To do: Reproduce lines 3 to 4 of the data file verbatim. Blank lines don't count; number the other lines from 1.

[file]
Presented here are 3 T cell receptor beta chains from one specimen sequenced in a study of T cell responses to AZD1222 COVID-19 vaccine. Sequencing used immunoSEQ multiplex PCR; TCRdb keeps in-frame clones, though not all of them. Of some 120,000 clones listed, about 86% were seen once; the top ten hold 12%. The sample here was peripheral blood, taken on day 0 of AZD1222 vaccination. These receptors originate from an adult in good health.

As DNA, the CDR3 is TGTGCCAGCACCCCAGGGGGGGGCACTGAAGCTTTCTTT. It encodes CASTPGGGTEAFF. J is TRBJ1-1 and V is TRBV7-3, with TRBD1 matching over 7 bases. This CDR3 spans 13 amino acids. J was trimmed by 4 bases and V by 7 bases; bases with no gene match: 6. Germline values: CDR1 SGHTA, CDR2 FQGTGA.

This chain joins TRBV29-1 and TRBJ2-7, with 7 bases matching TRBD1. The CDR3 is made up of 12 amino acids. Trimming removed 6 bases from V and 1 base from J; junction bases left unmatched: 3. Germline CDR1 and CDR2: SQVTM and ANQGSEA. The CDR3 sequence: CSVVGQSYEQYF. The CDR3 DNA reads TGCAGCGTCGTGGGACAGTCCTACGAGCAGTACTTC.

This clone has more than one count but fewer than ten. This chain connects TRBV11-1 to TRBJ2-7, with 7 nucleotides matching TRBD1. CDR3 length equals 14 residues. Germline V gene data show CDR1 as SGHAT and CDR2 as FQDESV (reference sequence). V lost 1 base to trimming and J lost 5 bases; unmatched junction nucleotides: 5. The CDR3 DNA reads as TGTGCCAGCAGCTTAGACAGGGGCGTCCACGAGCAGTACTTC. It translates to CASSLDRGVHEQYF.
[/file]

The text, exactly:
This chain joins TRBV29-1 and TRBJ2-7, with 7 bases matching TRBD1. The CDR3 is made up of 12 amino acids. Trimming removed 6 bases from V and 1 base from J; junction bases left unmatched: 3. Germline CDR1 and CDR2: SQVTM and ANQGSEA. The CDR3 sequence: CSVVGQSYEQYF. The CDR3 DNA reads TGCAGCGTCGTGGGACAGTCCTACGAGCAGTACTTC.

This clone has more than one count but fewer than ten. This chain connects TRBV11-1 to TRBJ2-7, with 7 nucleotides matching TRBD1. CDR3 length equals 14 residues. Germline V gene data show CDR1 as SGHAT and CDR2 as FQDESV (reference sequence). V lost 1 base to trimming and J lost 5 bases; unmatched junction nucleotides: 5. The CDR3 DNA reads as TGTGCCAGCAGCTTAGACAGGGGCGTCCACGAGCAGTACTTC. It translates to CASSLDRGVHEQYF.